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You are here: Home Theatre Reviews & Features 2008-09 Reviews Review: Hair
Monday, 06 April 2009 20:48

Review: Hair

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Hair
Gavin Creel (L) and Will Swenson in Hair

You will be hard-pressed to find as much energy, poignancy and joy on Broadway right now than the current revival of Hair which opened at the Al Hirschfeld Theatre. This production originated in Central Park last summer also under the auspices of the Public Theater.

The original production of Hair opened at the Public Theater on October 17, 1967 as the country was in the midst of the Vietnam War and a cultural revolution. Who could imagine that this period piece could feel as timely today as it did in 1967. It hardly has the shocking impact on today's audience it did on the audience then. In watching the show you can see the kind of jarring impact the show must have had on audiences in 1967. Its in-your-face disavowing of what was considered right or wrong, acceptable or unacceptable not to mention the nude scene at the end of act one must have made some audience members in 1967 apoplectic.

The sheer energy level of this cast is hard to comprehend. As I was leaving the theatre after a Saturday matinee I couldn't fathom them having to turn around and do another show that night. The cast stars Will Swenson as the tribe leader Berger who leads this cast with wild abandon in the role as kind of a master of ceremonies. He is everywhere, humping everything. (Be forewarned, this is a very erotic production. ) His performance is completely void of any kind of self-consciousness and is as relaxed and enjoyed as any performance I have seen this season.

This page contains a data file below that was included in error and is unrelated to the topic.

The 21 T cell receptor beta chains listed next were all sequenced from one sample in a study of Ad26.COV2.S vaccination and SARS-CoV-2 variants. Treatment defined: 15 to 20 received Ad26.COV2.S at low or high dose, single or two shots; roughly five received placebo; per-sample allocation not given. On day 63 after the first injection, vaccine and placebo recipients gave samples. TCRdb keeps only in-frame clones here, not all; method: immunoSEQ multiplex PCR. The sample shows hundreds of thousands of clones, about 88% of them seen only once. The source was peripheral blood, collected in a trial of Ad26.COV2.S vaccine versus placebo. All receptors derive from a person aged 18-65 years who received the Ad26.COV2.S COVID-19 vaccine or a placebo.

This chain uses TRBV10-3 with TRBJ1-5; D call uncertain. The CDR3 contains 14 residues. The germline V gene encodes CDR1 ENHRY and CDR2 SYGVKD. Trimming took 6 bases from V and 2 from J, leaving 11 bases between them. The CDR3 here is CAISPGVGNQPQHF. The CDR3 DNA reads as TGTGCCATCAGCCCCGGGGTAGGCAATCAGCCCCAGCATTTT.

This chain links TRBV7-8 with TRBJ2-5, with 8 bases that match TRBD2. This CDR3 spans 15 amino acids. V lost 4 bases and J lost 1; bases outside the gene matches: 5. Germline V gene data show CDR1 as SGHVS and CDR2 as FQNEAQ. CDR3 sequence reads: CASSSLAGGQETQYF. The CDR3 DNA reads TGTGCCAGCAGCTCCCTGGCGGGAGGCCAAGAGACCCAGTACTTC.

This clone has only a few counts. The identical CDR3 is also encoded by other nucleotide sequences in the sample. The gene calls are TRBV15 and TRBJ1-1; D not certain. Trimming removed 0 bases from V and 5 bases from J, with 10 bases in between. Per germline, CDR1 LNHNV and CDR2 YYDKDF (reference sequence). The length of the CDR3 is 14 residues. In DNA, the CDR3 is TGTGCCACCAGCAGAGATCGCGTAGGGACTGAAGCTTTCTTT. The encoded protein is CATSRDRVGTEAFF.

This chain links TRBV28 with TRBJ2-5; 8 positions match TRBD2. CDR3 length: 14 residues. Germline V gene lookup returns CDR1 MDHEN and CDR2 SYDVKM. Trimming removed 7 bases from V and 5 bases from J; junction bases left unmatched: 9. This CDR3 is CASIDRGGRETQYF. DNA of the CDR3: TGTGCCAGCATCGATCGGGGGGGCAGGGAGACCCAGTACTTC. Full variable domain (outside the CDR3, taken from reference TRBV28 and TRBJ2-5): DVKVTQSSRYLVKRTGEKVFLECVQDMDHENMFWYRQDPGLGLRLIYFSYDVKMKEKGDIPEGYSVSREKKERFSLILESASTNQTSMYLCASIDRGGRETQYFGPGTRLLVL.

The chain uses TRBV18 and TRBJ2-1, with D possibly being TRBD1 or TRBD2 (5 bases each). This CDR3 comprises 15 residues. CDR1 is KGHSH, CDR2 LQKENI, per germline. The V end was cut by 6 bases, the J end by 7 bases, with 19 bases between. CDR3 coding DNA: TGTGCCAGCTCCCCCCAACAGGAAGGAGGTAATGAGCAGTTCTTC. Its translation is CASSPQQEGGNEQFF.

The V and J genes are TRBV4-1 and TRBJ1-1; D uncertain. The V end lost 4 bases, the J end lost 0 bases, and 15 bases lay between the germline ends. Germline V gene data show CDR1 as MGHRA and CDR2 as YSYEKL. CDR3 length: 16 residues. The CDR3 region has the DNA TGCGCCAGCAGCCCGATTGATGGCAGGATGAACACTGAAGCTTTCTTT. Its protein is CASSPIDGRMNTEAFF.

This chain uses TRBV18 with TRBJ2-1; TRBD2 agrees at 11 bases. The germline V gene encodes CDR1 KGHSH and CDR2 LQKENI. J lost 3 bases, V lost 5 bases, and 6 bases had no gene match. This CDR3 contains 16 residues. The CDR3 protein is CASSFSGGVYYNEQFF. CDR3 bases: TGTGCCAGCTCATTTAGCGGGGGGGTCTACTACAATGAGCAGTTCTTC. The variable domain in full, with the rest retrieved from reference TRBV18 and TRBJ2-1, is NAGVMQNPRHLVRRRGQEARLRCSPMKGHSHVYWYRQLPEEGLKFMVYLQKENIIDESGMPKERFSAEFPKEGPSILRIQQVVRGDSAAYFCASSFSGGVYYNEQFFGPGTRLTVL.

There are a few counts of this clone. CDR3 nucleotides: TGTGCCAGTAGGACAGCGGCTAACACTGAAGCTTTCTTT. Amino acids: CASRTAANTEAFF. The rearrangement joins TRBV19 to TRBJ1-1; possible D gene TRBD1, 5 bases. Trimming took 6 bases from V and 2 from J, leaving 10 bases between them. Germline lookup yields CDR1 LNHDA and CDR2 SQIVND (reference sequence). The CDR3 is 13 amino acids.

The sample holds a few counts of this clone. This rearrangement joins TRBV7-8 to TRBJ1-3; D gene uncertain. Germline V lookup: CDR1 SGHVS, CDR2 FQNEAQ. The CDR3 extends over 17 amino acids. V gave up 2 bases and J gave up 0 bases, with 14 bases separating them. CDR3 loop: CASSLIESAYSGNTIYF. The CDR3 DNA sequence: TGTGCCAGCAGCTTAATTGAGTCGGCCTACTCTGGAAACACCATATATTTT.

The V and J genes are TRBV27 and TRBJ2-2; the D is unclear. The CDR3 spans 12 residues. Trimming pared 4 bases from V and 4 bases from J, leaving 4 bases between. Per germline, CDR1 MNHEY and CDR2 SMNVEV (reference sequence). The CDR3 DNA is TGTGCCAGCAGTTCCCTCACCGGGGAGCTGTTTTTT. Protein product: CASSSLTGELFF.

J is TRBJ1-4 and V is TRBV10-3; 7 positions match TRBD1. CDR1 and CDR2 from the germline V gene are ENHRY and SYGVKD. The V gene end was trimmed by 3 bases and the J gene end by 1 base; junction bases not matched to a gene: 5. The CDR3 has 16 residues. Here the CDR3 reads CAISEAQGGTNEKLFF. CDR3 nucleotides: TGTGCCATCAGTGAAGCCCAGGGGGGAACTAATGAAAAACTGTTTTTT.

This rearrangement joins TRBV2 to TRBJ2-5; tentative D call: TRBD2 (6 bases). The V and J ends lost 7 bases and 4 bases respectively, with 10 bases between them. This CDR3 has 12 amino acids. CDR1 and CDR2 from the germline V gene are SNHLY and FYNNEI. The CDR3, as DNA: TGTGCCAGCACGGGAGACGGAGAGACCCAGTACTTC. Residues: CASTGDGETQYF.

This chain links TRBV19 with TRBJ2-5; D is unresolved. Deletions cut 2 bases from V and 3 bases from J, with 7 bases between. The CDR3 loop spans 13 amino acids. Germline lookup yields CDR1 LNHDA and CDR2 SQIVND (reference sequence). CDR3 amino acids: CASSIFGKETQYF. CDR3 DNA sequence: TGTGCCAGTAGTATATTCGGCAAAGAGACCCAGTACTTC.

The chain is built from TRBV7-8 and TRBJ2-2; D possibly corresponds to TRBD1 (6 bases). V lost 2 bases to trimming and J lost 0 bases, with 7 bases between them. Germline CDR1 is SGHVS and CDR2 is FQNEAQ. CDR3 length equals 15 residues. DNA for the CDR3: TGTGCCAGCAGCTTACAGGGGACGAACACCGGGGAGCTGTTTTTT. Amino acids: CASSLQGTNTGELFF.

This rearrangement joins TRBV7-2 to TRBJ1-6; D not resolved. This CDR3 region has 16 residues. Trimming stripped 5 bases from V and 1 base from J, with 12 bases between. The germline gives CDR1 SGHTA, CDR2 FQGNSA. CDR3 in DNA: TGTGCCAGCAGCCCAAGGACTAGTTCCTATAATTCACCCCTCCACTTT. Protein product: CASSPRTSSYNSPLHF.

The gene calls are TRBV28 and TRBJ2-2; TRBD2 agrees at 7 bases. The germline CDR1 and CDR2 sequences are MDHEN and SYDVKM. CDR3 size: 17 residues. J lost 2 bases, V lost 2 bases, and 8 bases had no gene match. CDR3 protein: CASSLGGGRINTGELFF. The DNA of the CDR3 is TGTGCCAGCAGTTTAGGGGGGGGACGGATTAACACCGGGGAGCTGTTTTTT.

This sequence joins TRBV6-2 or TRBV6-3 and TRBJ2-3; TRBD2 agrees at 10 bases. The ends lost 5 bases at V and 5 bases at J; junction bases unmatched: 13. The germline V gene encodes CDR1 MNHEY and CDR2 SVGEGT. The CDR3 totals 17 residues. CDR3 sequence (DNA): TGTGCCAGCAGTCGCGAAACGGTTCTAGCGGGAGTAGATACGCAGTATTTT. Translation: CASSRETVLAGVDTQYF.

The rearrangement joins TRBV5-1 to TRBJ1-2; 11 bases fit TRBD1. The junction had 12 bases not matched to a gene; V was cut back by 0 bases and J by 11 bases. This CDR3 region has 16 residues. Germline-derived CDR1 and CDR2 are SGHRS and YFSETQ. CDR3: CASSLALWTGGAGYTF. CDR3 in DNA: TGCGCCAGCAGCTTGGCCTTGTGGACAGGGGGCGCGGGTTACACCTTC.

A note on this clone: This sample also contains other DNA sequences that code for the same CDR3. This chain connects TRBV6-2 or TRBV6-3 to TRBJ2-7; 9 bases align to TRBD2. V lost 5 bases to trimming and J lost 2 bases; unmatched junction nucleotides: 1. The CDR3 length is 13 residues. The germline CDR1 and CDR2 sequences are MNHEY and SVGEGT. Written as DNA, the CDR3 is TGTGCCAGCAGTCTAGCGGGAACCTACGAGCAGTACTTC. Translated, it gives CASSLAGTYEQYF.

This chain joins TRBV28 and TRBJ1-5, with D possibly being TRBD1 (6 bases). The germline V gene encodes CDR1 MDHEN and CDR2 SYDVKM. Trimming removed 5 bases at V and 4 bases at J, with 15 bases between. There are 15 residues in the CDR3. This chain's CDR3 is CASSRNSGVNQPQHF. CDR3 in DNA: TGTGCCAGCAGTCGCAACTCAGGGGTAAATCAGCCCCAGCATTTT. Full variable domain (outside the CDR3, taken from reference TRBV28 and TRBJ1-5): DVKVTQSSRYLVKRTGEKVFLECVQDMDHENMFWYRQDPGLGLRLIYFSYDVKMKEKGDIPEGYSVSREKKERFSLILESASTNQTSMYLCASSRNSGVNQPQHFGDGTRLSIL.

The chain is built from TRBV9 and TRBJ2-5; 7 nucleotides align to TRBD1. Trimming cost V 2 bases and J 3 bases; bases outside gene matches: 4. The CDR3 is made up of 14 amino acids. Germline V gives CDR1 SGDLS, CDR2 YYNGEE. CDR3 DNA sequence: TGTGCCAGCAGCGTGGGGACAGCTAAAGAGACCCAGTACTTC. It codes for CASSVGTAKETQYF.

At the performance I attended, Sasha Allen who usually plays Dionne was replaced by her understudy, Saycon Sengbloh. Being familiar with the short-shrift that understudies usually get with regard to rehearsal, particularly this soon after opening, Ms. Sengbloh was phenomenal. She opens the show with "Aquarius" and had you not been informed ahead of time you would never have known that you were seeing an understudy. As the rabble-rouser of the women of the tribe and Berger's main squeeze, Sheila, played with earnestness by Caissie Levy, is a stand-out. Her rendition of "Easy to be Hard," singing about the cruelty she feels at the hands of Berger, will break your heart. As the conflicted Claude (as if all the characters aren't conflicted), Gavin Creel is gut wrenching to watch as he pines after two people he can't have (Berger and Sheila) and tries to stay true to himself and make his parents proud by succumbing to being drafted by the US Army. As each cast member's character feels so completely developed and unique, it feels almost unfair to single out specific cast members for praise.

Galt MacDermot's music is alive and fresh in the hands of this talented band under the direction of Nadia Digiallonardo. The members of the onstage band are having just as much fun as the cast as they become members of the tribe themselves. They interact with the cast and actually become characters. The guitarists particularly seemed to have a good time. As someone who can no longer go to a concert without using earplugs, this show is loud, but just at the right level. Kudos to Acme Sound Design and whoever was on the board for the performance I saw. The sound was perfect.